Stocks in BP traded as low as 333 pence ($4.95) in London, the weakest since February 1997. The shares closed 4.4 percent lower at 334.20 pence.
Hayward is still overseeing the response to the spill but he is gradually transferring responsibility to Dudley, a 54-year-old American who lost out to Hayward for the CEO position three years ago, BP PLC spokesman Jon Pack said.
"The transition is happening right now," Pack said Tuesday.
Dudley will head the ongoing operation as well as the longer-term cleanup in the region affected by the spill. He will still report to Hayward, who BP said needed to focus on running the company.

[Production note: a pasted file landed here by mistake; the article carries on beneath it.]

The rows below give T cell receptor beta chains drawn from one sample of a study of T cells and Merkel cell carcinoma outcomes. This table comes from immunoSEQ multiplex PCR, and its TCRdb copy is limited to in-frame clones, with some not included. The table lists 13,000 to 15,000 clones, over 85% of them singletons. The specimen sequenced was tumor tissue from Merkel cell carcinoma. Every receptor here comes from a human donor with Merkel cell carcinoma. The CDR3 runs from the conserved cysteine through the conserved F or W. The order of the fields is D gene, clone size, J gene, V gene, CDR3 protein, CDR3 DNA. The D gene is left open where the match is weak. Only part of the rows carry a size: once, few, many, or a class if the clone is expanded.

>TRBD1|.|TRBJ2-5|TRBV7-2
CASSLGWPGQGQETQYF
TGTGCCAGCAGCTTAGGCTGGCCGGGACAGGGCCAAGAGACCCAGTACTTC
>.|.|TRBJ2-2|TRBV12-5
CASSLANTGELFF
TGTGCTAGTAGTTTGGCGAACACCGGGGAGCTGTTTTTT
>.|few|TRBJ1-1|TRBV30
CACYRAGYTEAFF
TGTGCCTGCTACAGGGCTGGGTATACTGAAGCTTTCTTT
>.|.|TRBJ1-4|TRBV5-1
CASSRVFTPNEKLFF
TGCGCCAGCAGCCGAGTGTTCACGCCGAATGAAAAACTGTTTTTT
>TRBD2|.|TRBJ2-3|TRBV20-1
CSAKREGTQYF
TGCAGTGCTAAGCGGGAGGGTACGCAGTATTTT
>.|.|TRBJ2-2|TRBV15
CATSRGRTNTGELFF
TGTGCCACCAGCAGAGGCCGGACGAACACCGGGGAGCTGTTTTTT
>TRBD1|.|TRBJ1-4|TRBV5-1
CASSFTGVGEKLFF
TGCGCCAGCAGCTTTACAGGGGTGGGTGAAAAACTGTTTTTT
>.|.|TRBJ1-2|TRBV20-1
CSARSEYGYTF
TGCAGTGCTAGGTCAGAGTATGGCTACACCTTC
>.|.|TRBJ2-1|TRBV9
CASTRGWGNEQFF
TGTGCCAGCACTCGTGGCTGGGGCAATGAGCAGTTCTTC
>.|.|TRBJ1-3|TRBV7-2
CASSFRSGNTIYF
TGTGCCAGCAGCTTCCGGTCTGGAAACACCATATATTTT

As the new point man for BP's response to the disaster, Dudley could provide a fresh face after what have been views as public relations mistakes by Hayward. The British CEO was widely criticized in the U.S. for saying "I'd like my life back" and going yachting off the coast of England over the weekend while oil spill relief workers sweated in the Gulf of Mexico.
Dudley is experienced in protecting BP's interests under pressure. As chief of TNK-BP, a joint venture with a consortium of Russian billionaires, he steered the firm through a series of politically explosive disputes that saw one employee charged with espionage, the company's offices raided by Russian intelligence, an investor boycott and a barrage of tax and labor investigations.
BP had insisted earlier that Hayward would stay on the front line until the leaking well was plugged. The oil giant had forecast that the well will be capped in August.
But BP said Tuesday the transition will be complete sooner than that.